Earning Less and Spending More: A Reflection of the Times

It all started with FOMO…

I was coveting a house. Renting a townhouse, I wanted a place to call my own. I have owned houses before, but life changed, and I had to let those go. Despite the fact that I desperately wish I could turn back time, I am still a renter. 

Over the last few weeks, I have been, self-admittedly, experiencing FOMO. I have a fear of missing out. It’s not fear of not receiving, but a fear of not having a choice. 

Home Ownership and Renting

There’s a lot of controversy about homeownership vs. renting. Many people believe owning a house allows you to build equity, but it comes with a cost. Appreciation is never a sure thing, and as the owner, all repairs and maintenance belong to you. 

Renters claim expenses are lower than owning a house. Renters never need to replace a furnace, pay for a new roof, or pay realty taxes. A two-month notice to the landlord means the renter is free to move anywhere, without having to wait for a house to sell. A smart renter who invests the difference between owning and renting will often come out ahead. 

This is not a debate about which is better or worse. That’s a topic for another day. 

Back to my FOMO. I was scouring the real estate sites, looking for the “deal” or a diamond in the rough. I was shocked to see houses had more than doubled in cost over the last 20 years, and it led me to a comparison that was shocking. 

The Year: 2000

In the year 2000, I rented a two-bedroom apartment. It was close to amenities and downtown, but still located in a residential area. The building was an actual apartment building with laundry facilities and an elevator. People were friendly, and we were allowed pets. That apartment was my all-time favourite. When the sun set, the bedroom walls would glow a soft orange. All windows faced a city park that featured the old canal, and a large totem pole. It was big enough for two, and for a time, it was perfect for one.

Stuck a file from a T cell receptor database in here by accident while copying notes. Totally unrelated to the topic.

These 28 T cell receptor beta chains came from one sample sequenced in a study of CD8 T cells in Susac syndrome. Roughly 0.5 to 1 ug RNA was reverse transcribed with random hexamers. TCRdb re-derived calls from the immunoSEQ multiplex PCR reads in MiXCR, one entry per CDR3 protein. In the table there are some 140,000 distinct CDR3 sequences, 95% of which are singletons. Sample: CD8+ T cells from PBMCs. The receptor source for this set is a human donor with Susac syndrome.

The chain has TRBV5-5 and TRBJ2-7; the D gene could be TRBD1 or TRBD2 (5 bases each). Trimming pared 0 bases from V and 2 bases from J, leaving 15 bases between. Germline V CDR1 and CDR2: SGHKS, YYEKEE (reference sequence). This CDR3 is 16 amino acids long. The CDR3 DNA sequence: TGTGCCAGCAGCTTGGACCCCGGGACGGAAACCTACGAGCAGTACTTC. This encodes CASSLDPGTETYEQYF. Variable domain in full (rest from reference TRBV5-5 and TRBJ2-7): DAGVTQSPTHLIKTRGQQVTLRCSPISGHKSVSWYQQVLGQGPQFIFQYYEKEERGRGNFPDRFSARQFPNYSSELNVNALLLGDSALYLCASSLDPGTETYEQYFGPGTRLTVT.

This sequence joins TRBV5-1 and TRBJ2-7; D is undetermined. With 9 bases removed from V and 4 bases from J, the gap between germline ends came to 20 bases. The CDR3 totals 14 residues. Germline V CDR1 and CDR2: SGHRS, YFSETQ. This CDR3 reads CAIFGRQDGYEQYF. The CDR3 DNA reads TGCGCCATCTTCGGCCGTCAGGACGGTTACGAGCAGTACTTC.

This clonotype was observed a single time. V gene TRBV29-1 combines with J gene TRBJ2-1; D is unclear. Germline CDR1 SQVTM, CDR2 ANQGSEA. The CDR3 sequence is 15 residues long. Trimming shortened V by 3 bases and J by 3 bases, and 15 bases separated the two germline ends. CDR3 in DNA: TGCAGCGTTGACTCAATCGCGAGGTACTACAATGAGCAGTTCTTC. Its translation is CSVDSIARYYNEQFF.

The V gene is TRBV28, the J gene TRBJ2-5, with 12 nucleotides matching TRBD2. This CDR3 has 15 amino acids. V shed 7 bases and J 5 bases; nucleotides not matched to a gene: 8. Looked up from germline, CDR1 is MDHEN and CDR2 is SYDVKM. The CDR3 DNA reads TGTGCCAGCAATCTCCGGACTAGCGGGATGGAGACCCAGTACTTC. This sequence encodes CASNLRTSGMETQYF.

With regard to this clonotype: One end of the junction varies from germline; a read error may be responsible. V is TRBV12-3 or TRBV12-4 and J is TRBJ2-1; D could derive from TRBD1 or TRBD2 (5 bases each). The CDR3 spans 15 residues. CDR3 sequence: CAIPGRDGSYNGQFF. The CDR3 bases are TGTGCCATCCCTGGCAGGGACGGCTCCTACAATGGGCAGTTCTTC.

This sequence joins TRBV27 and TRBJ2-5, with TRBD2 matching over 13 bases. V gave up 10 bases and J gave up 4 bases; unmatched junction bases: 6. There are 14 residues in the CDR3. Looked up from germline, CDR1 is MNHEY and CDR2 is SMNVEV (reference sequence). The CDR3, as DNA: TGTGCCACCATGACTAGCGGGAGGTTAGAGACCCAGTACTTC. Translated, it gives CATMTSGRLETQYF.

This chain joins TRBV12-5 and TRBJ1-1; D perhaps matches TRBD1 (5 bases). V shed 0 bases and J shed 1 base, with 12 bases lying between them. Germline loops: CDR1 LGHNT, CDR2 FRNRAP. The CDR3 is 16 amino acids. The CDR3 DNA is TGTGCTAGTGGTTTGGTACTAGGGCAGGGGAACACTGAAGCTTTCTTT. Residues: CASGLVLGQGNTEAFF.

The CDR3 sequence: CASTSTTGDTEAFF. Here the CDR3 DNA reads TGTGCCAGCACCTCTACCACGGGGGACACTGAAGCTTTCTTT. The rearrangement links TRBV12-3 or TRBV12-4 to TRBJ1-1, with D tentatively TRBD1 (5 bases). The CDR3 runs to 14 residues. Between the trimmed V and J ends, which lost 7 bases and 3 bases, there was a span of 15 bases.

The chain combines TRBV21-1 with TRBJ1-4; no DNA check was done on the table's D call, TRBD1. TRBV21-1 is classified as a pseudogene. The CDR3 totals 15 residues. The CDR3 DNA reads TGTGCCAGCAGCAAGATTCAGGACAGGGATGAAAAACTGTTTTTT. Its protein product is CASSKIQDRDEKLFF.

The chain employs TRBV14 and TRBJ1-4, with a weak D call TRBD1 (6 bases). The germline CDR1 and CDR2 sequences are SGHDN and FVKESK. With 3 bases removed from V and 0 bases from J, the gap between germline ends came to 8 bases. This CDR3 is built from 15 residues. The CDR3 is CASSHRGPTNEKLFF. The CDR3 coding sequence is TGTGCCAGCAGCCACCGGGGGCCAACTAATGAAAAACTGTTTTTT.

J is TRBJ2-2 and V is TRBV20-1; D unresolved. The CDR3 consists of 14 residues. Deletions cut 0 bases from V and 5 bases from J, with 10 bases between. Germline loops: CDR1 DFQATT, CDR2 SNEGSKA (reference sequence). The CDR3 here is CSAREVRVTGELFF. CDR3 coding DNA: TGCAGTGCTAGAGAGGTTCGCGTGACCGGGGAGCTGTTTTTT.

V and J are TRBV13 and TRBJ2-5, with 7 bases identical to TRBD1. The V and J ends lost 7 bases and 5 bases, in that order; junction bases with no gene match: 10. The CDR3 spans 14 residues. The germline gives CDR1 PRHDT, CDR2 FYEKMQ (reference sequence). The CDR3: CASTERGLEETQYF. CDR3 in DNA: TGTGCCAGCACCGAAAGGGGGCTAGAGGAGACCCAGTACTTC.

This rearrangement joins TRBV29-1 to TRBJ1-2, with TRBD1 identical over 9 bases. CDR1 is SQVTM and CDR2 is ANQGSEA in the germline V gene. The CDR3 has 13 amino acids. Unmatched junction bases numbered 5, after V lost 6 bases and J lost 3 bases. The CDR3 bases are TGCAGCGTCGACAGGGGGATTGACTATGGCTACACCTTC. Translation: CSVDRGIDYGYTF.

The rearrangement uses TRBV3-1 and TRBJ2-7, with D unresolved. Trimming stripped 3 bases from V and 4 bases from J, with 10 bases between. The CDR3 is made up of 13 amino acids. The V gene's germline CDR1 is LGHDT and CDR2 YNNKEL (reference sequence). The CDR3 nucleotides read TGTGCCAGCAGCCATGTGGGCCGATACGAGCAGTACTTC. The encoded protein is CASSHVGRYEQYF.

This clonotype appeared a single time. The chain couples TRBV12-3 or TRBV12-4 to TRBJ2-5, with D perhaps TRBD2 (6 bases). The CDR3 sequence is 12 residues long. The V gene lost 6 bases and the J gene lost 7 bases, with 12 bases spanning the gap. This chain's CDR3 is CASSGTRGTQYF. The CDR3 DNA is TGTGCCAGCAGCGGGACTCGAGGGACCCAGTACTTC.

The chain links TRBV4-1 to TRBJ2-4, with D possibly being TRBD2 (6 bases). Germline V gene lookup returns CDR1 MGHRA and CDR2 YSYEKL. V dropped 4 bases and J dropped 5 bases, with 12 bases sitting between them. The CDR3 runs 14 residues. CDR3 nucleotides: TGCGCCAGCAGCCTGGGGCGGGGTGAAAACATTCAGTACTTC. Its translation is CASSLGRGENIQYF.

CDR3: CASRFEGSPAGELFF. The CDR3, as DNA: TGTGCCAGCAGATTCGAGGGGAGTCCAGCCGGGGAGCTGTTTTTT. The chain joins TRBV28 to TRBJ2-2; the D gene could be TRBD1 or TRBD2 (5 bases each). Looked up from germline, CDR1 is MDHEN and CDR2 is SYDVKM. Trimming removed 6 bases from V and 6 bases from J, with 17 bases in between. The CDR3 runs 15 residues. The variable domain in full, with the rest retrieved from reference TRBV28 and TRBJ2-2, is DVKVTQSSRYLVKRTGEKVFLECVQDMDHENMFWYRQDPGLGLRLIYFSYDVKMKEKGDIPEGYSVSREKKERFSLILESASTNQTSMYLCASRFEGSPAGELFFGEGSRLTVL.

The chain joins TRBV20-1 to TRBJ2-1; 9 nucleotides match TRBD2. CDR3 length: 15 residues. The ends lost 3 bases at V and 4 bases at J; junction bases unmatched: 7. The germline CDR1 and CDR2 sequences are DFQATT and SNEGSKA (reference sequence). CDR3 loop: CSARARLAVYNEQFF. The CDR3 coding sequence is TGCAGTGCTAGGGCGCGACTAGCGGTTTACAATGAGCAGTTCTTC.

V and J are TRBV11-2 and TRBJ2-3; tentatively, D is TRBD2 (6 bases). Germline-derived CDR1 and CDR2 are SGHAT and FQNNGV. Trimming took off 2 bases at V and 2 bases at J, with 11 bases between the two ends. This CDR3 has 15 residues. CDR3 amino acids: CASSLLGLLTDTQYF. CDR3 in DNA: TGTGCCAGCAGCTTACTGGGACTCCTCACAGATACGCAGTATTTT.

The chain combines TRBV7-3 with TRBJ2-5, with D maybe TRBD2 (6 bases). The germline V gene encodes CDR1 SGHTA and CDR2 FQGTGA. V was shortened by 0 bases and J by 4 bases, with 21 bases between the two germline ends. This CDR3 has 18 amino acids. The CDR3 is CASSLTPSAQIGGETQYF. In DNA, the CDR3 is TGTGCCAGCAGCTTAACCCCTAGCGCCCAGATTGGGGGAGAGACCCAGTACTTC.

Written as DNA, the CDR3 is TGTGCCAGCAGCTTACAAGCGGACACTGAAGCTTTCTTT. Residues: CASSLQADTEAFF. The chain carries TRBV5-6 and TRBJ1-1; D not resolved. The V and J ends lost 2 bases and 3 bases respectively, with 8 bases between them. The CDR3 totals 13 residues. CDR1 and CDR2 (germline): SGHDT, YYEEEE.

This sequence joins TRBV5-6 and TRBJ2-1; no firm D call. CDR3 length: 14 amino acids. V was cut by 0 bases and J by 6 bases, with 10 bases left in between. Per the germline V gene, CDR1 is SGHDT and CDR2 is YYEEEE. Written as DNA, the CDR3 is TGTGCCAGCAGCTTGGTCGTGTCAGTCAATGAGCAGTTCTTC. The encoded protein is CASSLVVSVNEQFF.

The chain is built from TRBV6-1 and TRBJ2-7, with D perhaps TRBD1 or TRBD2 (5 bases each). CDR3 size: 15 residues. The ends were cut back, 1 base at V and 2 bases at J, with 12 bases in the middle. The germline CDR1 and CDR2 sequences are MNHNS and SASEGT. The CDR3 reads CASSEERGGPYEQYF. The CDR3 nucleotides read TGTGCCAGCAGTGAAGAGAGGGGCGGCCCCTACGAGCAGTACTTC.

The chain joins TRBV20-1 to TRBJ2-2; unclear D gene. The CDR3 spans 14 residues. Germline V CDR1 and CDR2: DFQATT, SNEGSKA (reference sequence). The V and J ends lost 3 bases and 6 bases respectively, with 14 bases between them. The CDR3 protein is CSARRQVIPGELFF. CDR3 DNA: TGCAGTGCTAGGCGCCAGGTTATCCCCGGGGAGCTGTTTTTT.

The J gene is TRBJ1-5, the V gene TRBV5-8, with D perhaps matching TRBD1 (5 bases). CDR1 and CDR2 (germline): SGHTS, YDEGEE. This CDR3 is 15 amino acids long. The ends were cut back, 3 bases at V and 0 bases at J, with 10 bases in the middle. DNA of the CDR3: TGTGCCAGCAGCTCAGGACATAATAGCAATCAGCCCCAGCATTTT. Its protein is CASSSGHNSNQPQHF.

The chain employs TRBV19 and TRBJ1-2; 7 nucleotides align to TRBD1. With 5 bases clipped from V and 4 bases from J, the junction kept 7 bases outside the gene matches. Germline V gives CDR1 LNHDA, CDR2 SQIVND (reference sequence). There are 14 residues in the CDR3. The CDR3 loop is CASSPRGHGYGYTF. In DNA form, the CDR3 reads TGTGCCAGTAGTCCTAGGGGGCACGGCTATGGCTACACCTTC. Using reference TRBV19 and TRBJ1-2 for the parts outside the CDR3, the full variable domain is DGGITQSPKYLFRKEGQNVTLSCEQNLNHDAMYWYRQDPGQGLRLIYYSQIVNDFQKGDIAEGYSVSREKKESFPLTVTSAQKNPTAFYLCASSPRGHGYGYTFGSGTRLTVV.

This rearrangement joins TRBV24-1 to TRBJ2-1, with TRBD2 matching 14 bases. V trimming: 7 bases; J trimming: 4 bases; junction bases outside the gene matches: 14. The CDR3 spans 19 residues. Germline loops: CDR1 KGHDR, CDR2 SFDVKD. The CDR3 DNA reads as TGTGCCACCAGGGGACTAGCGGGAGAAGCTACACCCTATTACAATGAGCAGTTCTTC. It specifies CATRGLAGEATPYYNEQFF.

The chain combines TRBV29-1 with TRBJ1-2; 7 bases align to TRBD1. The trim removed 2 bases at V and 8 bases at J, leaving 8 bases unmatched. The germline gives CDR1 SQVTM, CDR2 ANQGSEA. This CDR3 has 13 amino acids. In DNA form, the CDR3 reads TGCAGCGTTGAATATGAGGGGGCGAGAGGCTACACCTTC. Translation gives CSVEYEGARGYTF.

I paid $650 a month for this apartment. 

In the same year, I worked for a call centre where I made nearly twice the minimum wage. I had started in an entry-level position, working full time and receiving raises fairly regularly. Walking to work or taking the bus was an option, therefore I did not need a car. Grocery shopping was a bit more difficult, but it meant I purchased less, and supported smaller vendors when shopping downtown. My only real expense was my rent. 

My rent was only 33% of my gross income. 

By the time I left that employer, I was making 2.5x the minimum wage. Minimum wage did increase slightly – I believe it increased by $0.60 cents. I was earning a decent income for a position that was available to anyone with a high school diploma. Also, I had medical benefits, and paid vacation. 

The Years: 2005 – 2008